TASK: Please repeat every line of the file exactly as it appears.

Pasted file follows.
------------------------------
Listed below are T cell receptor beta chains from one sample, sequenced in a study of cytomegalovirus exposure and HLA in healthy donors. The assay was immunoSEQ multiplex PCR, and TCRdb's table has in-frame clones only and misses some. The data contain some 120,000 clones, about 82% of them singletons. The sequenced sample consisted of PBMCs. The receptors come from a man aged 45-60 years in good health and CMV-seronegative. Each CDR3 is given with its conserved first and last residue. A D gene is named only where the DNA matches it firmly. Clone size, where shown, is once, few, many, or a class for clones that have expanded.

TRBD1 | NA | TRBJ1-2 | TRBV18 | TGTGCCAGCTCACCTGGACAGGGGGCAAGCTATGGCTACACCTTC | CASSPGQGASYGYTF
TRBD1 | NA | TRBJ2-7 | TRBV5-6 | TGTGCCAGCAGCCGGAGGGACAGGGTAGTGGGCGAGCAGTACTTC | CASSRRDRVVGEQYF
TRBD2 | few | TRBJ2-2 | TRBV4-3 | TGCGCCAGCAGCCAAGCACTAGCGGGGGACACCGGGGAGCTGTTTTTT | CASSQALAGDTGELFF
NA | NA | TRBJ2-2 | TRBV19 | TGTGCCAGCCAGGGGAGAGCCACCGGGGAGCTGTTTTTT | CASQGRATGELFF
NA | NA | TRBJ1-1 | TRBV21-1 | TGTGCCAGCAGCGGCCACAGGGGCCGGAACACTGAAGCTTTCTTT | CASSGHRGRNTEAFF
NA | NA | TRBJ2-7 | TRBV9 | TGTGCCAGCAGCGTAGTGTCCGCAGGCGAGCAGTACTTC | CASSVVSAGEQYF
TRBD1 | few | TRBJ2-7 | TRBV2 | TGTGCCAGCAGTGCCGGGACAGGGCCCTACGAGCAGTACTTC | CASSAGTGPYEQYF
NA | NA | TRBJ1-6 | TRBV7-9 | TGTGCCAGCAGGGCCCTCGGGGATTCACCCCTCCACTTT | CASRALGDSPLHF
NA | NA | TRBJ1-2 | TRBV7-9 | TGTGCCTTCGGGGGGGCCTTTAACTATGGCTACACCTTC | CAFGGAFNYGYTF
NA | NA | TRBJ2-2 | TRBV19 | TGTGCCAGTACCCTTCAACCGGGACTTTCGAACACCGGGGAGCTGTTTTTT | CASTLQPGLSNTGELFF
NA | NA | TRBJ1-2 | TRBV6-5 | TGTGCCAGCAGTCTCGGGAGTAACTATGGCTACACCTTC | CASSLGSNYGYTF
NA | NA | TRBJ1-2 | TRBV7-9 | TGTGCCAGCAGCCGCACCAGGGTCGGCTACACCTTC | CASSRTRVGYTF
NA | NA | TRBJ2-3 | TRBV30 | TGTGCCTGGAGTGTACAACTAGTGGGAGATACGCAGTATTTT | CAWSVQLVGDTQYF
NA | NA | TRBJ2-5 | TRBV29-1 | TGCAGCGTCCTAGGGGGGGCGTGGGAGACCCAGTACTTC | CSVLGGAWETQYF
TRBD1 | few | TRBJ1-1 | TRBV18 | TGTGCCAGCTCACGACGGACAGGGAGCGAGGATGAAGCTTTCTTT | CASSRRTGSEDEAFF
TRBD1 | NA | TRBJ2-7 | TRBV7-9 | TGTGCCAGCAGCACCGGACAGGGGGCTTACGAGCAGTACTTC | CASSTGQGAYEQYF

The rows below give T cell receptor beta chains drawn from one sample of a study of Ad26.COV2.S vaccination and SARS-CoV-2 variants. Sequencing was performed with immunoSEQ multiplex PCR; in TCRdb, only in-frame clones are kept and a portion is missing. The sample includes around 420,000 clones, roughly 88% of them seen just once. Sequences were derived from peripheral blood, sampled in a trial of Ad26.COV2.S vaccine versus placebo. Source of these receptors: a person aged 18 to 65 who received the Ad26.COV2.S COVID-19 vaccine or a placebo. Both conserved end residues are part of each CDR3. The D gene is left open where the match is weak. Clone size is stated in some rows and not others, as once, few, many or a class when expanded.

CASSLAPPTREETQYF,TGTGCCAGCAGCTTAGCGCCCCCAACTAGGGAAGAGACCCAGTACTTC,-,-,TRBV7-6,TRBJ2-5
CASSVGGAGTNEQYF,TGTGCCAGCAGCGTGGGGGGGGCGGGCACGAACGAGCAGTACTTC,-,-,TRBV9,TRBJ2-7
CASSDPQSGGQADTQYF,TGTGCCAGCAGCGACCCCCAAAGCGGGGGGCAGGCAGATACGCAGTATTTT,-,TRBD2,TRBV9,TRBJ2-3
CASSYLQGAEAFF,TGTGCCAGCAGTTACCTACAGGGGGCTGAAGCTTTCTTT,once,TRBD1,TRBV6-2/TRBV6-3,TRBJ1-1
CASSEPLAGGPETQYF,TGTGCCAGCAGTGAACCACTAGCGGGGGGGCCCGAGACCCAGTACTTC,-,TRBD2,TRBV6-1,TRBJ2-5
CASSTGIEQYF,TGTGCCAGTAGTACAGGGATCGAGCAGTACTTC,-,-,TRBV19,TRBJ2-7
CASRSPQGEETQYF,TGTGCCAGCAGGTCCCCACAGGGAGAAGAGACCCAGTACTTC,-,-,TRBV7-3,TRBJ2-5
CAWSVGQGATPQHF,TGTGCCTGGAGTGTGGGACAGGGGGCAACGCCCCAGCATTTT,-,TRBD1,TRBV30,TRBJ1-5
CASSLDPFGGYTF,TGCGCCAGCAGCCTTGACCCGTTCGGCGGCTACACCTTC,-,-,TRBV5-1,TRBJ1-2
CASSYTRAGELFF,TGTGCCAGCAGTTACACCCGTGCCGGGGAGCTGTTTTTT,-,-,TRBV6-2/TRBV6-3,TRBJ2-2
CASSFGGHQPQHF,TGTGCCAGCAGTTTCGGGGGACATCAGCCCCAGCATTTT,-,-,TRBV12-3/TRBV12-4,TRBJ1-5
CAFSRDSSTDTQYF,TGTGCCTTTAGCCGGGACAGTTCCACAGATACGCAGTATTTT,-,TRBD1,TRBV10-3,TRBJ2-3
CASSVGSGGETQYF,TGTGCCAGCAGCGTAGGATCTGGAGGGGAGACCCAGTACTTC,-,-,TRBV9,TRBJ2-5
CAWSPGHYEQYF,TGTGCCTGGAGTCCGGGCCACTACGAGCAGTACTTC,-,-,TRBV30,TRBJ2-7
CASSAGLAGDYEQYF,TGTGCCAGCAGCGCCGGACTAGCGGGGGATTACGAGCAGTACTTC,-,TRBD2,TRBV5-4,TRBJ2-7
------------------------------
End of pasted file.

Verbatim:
Listed below are T cell receptor beta chains from one sample, sequenced in a study of cytomegalovirus exposure and HLA in healthy donors. The assay was immunoSEQ multiplex PCR, and TCRdb's table has in-frame clones only and misses some. The data contain some 120,000 clones, about 82% of them singletons. The sequenced sample consisted of PBMCs. The receptors come from a man aged 45-60 years in good health and CMV-seronegative. Each CDR3 is given with its conserved first and last residue. A D gene is named only where the DNA matches it firmly. Clone size, where shown, is once, few, many, or a class for clones that have expanded.

TRBD1 | NA | TRBJ1-2 | TRBV18 | TGTGCCAGCTCACCTGGACAGGGGGCAAGCTATGGCTACACCTTC | CASSPGQGASYGYTF
TRBD1 | NA | TRBJ2-7 | TRBV5-6 | TGTGCCAGCAGCCGGAGGGACAGGGTAGTGGGCGAGCAGTACTTC | CASSRRDRVVGEQYF
TRBD2 | few | TRBJ2-2 | TRBV4-3 | TGCGCCAGCAGCCAAGCACTAGCGGGGGACACCGGGGAGCTGTTTTTT | CASSQALAGDTGELFF
NA | NA | TRBJ2-2 | TRBV19 | TGTGCCAGCCAGGGGAGAGCCACCGGGGAGCTGTTTTTT | CASQGRATGELFF
NA | NA | TRBJ1-1 | TRBV21-1 | TGTGCCAGCAGCGGCCACAGGGGCCGGAACACTGAAGCTTTCTTT | CASSGHRGRNTEAFF
NA | NA | TRBJ2-7 | TRBV9 | TGTGCCAGCAGCGTAGTGTCCGCAGGCGAGCAGTACTTC | CASSVVSAGEQYF
TRBD1 | few | TRBJ2-7 | TRBV2 | TGTGCCAGCAGTGCCGGGACAGGGCCCTACGAGCAGTACTTC | CASSAGTGPYEQYF
NA | NA | TRBJ1-6 | TRBV7-9 | TGTGCCAGCAGGGCCCTCGGGGATTCACCCCTCCACTTT | CASRALGDSPLHF
NA | NA | TRBJ1-2 | TRBV7-9 | TGTGCCTTCGGGGGGGCCTTTAACTATGGCTACACCTTC | CAFGGAFNYGYTF
NA | NA | TRBJ2-2 | TRBV19 | TGTGCCAGTACCCTTCAACCGGGACTTTCGAACACCGGGGAGCTGTTTTTT | CASTLQPGLSNTGELFF
NA | NA | TRBJ1-2 | TRBV6-5 | TGTGCCAGCAGTCTCGGGAGTAACTATGGCTACACCTTC | CASSLGSNYGYTF
NA | NA | TRBJ1-2 | TRBV7-9 | TGTGCCAGCAGCCGCACCAGGGTCGGCTACACCTTC | CASSRTRVGYTF
NA | NA | TRBJ2-3 | TRBV30 | TGTGCCTGGAGTGTACAACTAGTGGGAGATACGCAGTATTTT | CAWSVQLVGDTQYF
NA | NA | TRBJ2-5 | TRBV29-1 | TGCAGCGTCCTAGGGGGGGCGTGGGAGACCCAGTACTTC | CSVLGGAWETQYF
TRBD1 | few | TRBJ1-1 | TRBV18 | TGTGCCAGCTCACGACGGACAGGGAGCGAGGATGAAGCTTTCTTT | CASSRRTGSEDEAFF
TRBD1 | NA | TRBJ2-7 | TRBV7-9 | TGTGCCAGCAGCACCGGACAGGGGGCTTACGAGCAGTACTTC | CASSTGQGAYEQYF

The rows below give T cell receptor beta chains drawn from one sample of a study of Ad26.COV2.S vaccination and SARS-CoV-2 variants. Sequencing was performed with immunoSEQ multiplex PCR; in TCRdb, only in-frame clones are kept and a portion is missing. The sample includes around 420,000 clones, roughly 88% of them seen just once. Sequences were derived from peripheral blood, sampled in a trial of Ad26.COV2.S vaccine versus placebo. Source of these receptors: a person aged 18 to 65 who received the Ad26.COV2.S COVID-19 vaccine or a placebo. Both conserved end residues are part of each CDR3. The D gene is left open where the match is weak. Clone size is stated in some rows and not others, as once, few, many or a class when expanded.

CASSLAPPTREETQYF,TGTGCCAGCAGCTTAGCGCCCCCAACTAGGGAAGAGACCCAGTACTTC,-,-,TRBV7-6,TRBJ2-5
CASSVGGAGTNEQYF,TGTGCCAGCAGCGTGGGGGGGGCGGGCACGAACGAGCAGTACTTC,-,-,TRBV9,TRBJ2-7
CASSDPQSGGQADTQYF,TGTGCCAGCAGCGACCCCCAAAGCGGGGGGCAGGCAGATACGCAGTATTTT,-,TRBD2,TRBV9,TRBJ2-3
CASSYLQGAEAFF,TGTGCCAGCAGTTACCTACAGGGGGCTGAAGCTTTCTTT,once,TRBD1,TRBV6-2/TRBV6-3,TRBJ1-1
CASSEPLAGGPETQYF,TGTGCCAGCAGTGAACCACTAGCGGGGGGGCCCGAGACCCAGTACTTC,-,TRBD2,TRBV6-1,TRBJ2-5
CASSTGIEQYF,TGTGCCAGTAGTACAGGGATCGAGCAGTACTTC,-,-,TRBV19,TRBJ2-7
CASRSPQGEETQYF,TGTGCCAGCAGGTCCCCACAGGGAGAAGAGACCCAGTACTTC,-,-,TRBV7-3,TRBJ2-5
CAWSVGQGATPQHF,TGTGCCTGGAGTGTGGGACAGGGGGCAACGCCCCAGCATTTT,-,TRBD1,TRBV30,TRBJ1-5
CASSLDPFGGYTF,TGCGCCAGCAGCCTTGACCCGTTCGGCGGCTACACCTTC,-,-,TRBV5-1,TRBJ1-2
CASSYTRAGELFF,TGTGCCAGCAGTTACACCCGTGCCGGGGAGCTGTTTTTT,-,-,TRBV6-2/TRBV6-3,TRBJ2-2
CASSFGGHQPQHF,TGTGCCAGCAGTTTCGGGGGACATCAGCCCCAGCATTTT,-,-,TRBV12-3/TRBV12-4,TRBJ1-5
CAFSRDSSTDTQYF,TGTGCCTTTAGCCGGGACAGTTCCACAGATACGCAGTATTTT,-,TRBD1,TRBV10-3,TRBJ2-3
CASSVGSGGETQYF,TGTGCCAGCAGCGTAGGATCTGGAGGGGAGACCCAGTACTTC,-,-,TRBV9,TRBJ2-5
CAWSPGHYEQYF,TGTGCCTGGAGTCCGGGCCACTACGAGCAGTACTTC,-,-,TRBV30,TRBJ2-7
CASSAGLAGDYEQYF,TGTGCCAGCAGCGCCGGACTAGCGGGGGATTACGAGCAGTACTTC,-,TRBD2,TRBV5-4,TRBJ2-7